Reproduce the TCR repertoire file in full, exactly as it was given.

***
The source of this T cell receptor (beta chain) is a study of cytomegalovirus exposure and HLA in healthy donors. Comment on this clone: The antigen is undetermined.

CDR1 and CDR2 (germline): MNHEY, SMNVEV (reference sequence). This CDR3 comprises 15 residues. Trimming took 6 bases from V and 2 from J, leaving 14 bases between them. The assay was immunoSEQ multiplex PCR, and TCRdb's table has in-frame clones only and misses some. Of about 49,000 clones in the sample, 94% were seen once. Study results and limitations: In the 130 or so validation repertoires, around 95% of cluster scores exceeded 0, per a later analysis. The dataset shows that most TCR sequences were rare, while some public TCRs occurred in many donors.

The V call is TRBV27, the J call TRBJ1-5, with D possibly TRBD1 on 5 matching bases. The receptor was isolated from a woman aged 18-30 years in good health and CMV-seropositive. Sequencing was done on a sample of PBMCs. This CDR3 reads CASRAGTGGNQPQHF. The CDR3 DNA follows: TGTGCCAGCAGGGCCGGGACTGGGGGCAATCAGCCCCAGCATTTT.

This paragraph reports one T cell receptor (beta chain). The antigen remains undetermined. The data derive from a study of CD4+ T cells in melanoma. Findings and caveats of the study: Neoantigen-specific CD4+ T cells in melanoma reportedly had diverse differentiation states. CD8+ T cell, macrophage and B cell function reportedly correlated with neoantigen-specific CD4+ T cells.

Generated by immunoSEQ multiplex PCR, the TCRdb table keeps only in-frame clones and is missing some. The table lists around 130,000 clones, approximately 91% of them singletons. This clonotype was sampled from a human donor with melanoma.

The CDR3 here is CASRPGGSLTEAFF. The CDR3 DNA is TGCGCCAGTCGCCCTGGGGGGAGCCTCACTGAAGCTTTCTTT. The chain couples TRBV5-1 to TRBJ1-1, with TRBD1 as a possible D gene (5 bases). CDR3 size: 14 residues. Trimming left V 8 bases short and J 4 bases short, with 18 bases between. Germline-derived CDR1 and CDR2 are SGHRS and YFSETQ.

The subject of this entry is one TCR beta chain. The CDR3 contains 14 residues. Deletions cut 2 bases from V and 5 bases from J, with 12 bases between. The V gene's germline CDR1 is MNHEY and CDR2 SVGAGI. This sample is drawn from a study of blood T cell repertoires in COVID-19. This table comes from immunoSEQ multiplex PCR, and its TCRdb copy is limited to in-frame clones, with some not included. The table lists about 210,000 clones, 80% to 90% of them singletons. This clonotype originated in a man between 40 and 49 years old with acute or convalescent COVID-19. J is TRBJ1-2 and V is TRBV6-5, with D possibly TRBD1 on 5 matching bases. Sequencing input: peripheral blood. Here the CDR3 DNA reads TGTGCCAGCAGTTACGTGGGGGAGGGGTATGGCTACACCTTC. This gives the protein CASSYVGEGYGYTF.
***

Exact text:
The source of this T cell receptor (beta chain) is a study of cytomegalovirus exposure and HLA in healthy donors. Comment on this clone: The antigen is undetermined.

CDR1 and CDR2 (germline): MNHEY, SMNVEV (reference sequence). This CDR3 comprises 15 residues. Trimming took 6 bases from V and 2 from J, leaving 14 bases between them. The assay was immunoSEQ multiplex PCR, and TCRdb's table has in-frame clones only and misses some. Of about 49,000 clones in the sample, 94% were seen once. Study results and limitations: In the 130 or so validation repertoires, around 95% of cluster scores exceeded 0, per a later analysis. The dataset shows that most TCR sequences were rare, while some public TCRs occurred in many donors.

The V call is TRBV27, the J call TRBJ1-5, with D possibly TRBD1 on 5 matching bases. The receptor was isolated from a woman aged 18-30 years in good health and CMV-seropositive. Sequencing was done on a sample of PBMCs. This CDR3 reads CASRAGTGGNQPQHF. The CDR3 DNA follows: TGTGCCAGCAGGGCCGGGACTGGGGGCAATCAGCCCCAGCATTTT.

This paragraph reports one T cell receptor (beta chain). The antigen remains undetermined. The data derive from a study of CD4+ T cells in melanoma. Findings and caveats of the study: Neoantigen-specific CD4+ T cells in melanoma reportedly had diverse differentiation states. CD8+ T cell, macrophage and B cell function reportedly correlated with neoantigen-specific CD4+ T cells.

Generated by immunoSEQ multiplex PCR, the TCRdb table keeps only in-frame clones and is missing some. The table lists around 130,000 clones, approximately 91% of them singletons. This clonotype was sampled from a human donor with melanoma.

The CDR3 here is CASRPGGSLTEAFF. The CDR3 DNA is TGCGCCAGTCGCCCTGGGGGGAGCCTCACTGAAGCTTTCTTT. The chain couples TRBV5-1 to TRBJ1-1, with TRBD1 as a possible D gene (5 bases). CDR3 size: 14 residues. Trimming left V 8 bases short and J 4 bases short, with 18 bases between. Germline-derived CDR1 and CDR2 are SGHRS and YFSETQ.

The subject of this entry is one TCR beta chain. The CDR3 contains 14 residues. Deletions cut 2 bases from V and 5 bases from J, with 12 bases between. The V gene's germline CDR1 is MNHEY and CDR2 SVGAGI. This sample is drawn from a study of blood T cell repertoires in COVID-19. This table comes from immunoSEQ multiplex PCR, and its TCRdb copy is limited to in-frame clones, with some not included. The table lists about 210,000 clones, 80% to 90% of them singletons. This clonotype originated in a man between 40 and 49 years old with acute or convalescent COVID-19. J is TRBJ1-2 and V is TRBV6-5, with D possibly TRBD1 on 5 matching bases. Sequencing input: peripheral blood. Here the CDR3 DNA reads TGTGCCAGCAGTTACGTGGGGGAGGGGTATGGCTACACCTTC. This gives the protein CASSYVGEGYGYTF.